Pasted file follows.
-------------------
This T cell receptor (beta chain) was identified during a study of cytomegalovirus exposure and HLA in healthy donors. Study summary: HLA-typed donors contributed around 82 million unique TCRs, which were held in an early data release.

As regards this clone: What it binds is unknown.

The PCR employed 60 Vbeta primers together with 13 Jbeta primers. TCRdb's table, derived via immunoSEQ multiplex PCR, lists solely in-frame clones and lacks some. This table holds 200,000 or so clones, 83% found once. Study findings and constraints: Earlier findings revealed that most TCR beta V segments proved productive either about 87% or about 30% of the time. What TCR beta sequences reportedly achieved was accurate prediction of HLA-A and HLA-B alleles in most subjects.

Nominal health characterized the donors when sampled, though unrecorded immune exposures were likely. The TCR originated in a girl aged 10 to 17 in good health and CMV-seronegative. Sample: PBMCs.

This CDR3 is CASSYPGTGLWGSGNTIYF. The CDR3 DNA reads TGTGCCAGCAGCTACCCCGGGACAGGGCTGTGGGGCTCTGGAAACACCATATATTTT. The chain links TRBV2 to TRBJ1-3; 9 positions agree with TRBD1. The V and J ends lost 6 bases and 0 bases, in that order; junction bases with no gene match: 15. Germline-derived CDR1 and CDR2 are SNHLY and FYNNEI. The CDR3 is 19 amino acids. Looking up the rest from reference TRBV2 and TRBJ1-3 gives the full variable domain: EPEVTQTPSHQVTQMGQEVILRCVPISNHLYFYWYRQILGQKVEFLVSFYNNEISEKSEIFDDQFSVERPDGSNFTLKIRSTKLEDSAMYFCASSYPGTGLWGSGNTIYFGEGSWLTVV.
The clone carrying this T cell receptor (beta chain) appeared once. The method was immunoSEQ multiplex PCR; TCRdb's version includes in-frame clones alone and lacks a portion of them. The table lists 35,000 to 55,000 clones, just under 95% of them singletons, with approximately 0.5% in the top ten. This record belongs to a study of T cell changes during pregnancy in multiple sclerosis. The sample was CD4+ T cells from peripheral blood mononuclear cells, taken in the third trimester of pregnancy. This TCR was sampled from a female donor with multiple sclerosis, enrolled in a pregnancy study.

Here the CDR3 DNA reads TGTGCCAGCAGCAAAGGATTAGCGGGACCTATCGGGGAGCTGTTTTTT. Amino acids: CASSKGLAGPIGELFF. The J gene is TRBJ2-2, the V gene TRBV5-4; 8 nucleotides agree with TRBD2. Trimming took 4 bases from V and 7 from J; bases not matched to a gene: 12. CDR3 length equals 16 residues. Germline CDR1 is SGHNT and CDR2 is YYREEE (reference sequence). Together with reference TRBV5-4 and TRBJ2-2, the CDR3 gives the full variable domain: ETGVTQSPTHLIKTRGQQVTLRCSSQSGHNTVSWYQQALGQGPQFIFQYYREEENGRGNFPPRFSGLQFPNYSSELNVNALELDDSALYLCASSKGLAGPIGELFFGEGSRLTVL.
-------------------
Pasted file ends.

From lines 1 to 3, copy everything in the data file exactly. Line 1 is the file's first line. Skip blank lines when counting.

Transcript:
This T cell receptor (beta chain) was identified during a study of cytomegalovirus exposure and HLA in healthy donors. Study summary: HLA-typed donors contributed around 82 million unique TCRs, which were held in an early data release.

As regards this clone: What it binds is unknown.

The PCR employed 60 Vbeta primers together with 13 Jbeta primers. TCRdb's table, derived via immunoSEQ multiplex PCR, lists solely in-frame clones and lacks some. This table holds 200,000 or so clones, 83% found once. Study findings and constraints: Earlier findings revealed that most TCR beta V segments proved productive either about 87% or about 30% of the time. What TCR beta sequences reportedly achieved was accurate prediction of HLA-A and HLA-B alleles in most subjects.